practice. New Materialism asserts matter is active and alive, which contrasts directly with the constructivist notion of matter as inert and passive. Tim Ingold describes New Materialism as “bringing things to life through creative entanglements” that occur as materials flux and flow (Ingold 1). This participatory process between human and non-human things recognises that vibrancy and agency exist within all things.

Vibrant matter and distributive agency are the fundamental principles of New Materialism.

American art teacher Emily Hood, and Amelia Kraehe (Assistant Professor, College of Visual Arts and Design, University of North Texas) describe vibrant matter, as “each object has a presence – a being” (Hood and Kraehe 33). The term was proposed by Jane Bennett in 2010 and holds that all things (eg. plants, animals, rocks and air) have a sense of being and an interconnectedness with other things. Hood and Kraehe define distributive agency as “thing-power…the shared energies that move us when we are in co-creative relationships with the non-human presences in the world” (Hood and Kraehe 33).

The concepts of vibrant matter and distributive agency articulate the core of my art practice as a sculptor and printmaker. While my art holds a formalist aesthetic, driven by an ontology that states form itself holds the meaning, it is important to me to respect and understand the materials I engage with. Each material requires a different process and response and this understanding of how to interact allows the creative voice to become visible in the material I work with. In the past, I have engaged with a variety of materials (wax, metal, glass, clay, paper, inks and paint) but most recently I have been drawn to discarded materials and detritus (e.g. cicada shells, pōhutukawa stamen and bunny tail flowers) which hold low status and a seasonal, environmental and ecological narrative.

These materials are reused and recycled to create things that will eventually decompose.

Hood and Kraehe suggest the concepts of vibrant matter and distributive agency provide

opportunities for artists and educators to rethink the artmaking process. They state, “new

materialism goes beyond traditional inquiry methods in art education. It calls for contemplative speculation grounded in a relational ethics toward the materiality of all things” (Hood and Kraehe 35). They suggest it requires students to have an awareness of and receptivity to “the sensation of their own interchange with materials as they explore, experiment, and create” and state “getting lost is to be curious, caught up, and entangled, not with the idea of art but with the material work of art” (Hood and Kraehe 36).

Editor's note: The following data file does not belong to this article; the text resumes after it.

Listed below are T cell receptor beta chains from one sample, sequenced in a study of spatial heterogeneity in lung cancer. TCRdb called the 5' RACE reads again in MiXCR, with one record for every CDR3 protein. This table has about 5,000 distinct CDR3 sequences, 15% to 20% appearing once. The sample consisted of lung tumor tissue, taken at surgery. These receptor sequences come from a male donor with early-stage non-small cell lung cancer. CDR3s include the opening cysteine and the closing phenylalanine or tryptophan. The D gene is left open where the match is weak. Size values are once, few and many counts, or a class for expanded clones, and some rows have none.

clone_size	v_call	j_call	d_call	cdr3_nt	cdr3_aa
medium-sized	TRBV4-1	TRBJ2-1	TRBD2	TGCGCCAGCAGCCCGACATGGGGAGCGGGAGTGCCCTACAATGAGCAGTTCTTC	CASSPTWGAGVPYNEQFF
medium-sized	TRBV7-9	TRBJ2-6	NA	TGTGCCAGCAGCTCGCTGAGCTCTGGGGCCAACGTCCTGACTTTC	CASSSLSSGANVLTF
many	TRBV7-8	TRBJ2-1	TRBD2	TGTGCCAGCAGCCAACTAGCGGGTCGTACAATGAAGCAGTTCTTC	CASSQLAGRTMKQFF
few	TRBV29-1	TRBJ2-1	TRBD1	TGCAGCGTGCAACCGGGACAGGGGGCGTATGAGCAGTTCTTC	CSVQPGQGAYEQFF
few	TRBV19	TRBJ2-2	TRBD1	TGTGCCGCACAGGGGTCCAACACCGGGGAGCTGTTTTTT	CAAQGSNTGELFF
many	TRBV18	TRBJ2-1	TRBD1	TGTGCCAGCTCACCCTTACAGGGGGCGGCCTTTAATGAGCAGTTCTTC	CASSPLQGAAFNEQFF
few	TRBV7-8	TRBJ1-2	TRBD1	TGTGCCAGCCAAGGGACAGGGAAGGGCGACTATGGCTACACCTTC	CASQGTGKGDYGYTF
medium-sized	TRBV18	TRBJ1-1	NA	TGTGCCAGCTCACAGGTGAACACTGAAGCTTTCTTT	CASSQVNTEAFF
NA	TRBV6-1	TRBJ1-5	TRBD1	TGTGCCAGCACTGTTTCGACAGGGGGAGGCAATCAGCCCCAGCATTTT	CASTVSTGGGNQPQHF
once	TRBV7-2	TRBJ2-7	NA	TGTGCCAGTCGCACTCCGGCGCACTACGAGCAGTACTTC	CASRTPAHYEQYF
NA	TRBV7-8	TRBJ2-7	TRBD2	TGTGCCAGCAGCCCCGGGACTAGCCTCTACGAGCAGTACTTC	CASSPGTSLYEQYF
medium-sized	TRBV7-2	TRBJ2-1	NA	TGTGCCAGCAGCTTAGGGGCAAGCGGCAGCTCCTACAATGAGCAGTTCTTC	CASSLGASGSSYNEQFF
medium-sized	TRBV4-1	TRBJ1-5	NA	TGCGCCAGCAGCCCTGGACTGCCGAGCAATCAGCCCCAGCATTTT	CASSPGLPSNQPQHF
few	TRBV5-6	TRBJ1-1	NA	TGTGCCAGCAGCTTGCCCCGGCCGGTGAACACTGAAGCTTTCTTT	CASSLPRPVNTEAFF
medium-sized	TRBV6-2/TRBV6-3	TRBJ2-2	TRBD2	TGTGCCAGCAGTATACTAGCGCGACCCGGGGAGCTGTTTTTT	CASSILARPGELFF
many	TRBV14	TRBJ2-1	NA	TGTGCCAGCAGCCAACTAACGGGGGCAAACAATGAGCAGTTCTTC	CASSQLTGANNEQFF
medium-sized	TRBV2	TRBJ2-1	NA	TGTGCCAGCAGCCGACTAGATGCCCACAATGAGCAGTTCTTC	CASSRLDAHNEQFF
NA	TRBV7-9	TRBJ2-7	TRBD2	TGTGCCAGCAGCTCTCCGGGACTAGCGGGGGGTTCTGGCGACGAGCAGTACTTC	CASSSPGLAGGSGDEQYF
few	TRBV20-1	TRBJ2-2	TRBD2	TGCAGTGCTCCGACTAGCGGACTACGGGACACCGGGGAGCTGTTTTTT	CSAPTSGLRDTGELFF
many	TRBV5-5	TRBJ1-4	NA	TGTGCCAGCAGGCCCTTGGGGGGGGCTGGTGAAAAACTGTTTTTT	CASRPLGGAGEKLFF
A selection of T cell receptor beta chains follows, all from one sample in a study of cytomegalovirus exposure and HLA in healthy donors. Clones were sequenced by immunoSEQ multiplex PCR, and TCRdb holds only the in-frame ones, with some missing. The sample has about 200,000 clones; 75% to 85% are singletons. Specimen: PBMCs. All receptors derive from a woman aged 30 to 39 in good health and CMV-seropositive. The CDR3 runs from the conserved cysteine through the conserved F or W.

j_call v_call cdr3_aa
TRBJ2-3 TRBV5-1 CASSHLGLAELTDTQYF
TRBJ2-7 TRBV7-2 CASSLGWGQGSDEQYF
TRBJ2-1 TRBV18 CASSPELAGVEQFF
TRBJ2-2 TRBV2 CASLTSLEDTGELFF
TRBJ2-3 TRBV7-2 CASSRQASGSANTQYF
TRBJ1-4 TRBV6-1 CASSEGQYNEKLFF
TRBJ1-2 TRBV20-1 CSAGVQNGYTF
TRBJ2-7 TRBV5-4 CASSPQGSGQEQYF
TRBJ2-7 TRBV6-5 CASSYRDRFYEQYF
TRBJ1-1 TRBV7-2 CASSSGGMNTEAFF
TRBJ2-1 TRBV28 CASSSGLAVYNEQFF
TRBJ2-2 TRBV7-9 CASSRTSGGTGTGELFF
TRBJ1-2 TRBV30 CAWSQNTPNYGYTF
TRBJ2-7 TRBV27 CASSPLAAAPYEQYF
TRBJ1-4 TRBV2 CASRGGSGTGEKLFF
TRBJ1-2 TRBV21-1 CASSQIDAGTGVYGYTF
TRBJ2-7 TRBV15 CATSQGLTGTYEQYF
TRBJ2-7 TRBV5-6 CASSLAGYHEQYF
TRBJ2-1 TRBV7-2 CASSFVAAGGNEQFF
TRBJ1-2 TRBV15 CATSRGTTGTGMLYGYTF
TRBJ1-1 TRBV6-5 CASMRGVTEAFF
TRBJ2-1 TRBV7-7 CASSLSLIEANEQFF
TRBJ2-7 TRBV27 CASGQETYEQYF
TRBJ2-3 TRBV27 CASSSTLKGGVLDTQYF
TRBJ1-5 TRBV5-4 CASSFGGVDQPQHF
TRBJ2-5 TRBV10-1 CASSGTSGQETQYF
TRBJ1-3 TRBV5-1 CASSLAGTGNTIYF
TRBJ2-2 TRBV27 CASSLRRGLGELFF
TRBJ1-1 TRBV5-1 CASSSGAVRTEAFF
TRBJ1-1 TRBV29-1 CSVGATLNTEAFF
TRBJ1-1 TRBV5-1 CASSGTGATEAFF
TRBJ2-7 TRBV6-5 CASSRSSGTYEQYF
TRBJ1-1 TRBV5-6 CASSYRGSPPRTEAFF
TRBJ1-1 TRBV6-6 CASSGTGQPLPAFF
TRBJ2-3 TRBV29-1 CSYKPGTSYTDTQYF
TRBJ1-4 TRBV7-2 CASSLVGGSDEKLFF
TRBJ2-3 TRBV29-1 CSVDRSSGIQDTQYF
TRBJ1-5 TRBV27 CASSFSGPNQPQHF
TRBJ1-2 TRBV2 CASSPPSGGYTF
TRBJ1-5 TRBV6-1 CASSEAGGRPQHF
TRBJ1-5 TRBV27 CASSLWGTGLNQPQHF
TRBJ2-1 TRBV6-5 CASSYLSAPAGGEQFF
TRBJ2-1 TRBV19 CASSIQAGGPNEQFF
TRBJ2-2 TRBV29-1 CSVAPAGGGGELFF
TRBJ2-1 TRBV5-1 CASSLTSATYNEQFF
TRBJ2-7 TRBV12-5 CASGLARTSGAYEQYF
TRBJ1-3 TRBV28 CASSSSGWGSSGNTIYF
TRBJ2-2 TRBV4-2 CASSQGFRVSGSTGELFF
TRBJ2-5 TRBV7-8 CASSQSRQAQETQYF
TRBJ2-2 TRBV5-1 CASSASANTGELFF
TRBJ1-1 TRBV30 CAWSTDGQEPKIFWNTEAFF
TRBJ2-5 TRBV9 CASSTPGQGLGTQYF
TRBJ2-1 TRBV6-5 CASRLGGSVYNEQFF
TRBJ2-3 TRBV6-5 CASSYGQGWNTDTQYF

This idea of entangling with the material work of art resonates within me, as I feel my practice is an exploration of process and materiality within a contemplative inquiry. However, reconciling this exploration within the context of formalism, which I am also drawn to, is more problematic for me.

Tim Ingold (British anthropologist and Chair of Social Anthropology at the University of Aberdeen) provides some insight into this dilemma by offering a completely different perspective on form and materials in his paper Bringing Things to Life: Creative Entanglements in a World of Materials (2010).

Ingold develops the idea of entanglement, stating “a focus on life-processes requires us to attend not to materiality as such but to the fluxes and flows of materials” (Ingold 2). First, he argues our understanding of an object as discrete and finite is flawed because all form engages in leakage “forever discharging through the surfaces that form temporarily around them” (given my love of form, this was a thunderbolt!) (Ingold 3). Second, he states there are no objects only things, and “a thing is a ‘going on’… a place where several goings on become entwined” in “a continuous trajectory of becoming“ as materials flux and flow (Ingold 4-10). He suggests “in a world without objects we are invited to participate” in this meshwork of things thinging, “where boundaries are sustained only thanks to the flow of materials across them” (Ingold 5, 11).

Ingold disagrees with Hood and Kraehe’s notion of distributive agency, suggesting “things move and grow because they are alive, not because they have agency” (Ingold 7). He argues things cannot be captured and contained because they are not objects, and agrees with Deleuze (a renowned French philosopher) and Guattari (a French psychoanalyst) who state “when we encounter matter, ‘it is matter in movement, in flux, in variation’” (Ingold 7).

By focusing on following the flux and flow of material processes of formation to bring things to Life, Ingold asserts a new creation ontology, haecceity, to replace Aristotle’s hylomorphic model of creation (i.e. creation occurring when form and matter are brought together). However, Jonathan Basile, a doctoral student of Comparative Literature at Emory University, challenges how novel this theory of New Materialism is, given its underlying concept of matter as free and lively is merely in opposition to the constructivist assertion that matter is inert and passive. He argues this reversal of reasoning does not “deconstruct underlying concepts” nor create something truly novel (Basile 1).

Perhaps the best answer to Basile’s criticism that New Materialism offers nothing novel, is to

appreciate contemporary artists who employ its ideas in their practice. Amelia Jones, an American Art Theorist, does this in her article Material Traces: Performativity, Artistic “Work,” and New Concepts of Agency, 2015. She describes the work of four artists, Heather Cassils, Paul Donald, Juliana Cerqueira Leite and Mark Igloliorte, who share a common approach of engaging with the flux and flow of material processes, in a performative manner, to bring things to Life and “produce new spaces of meaning” (Jones 21).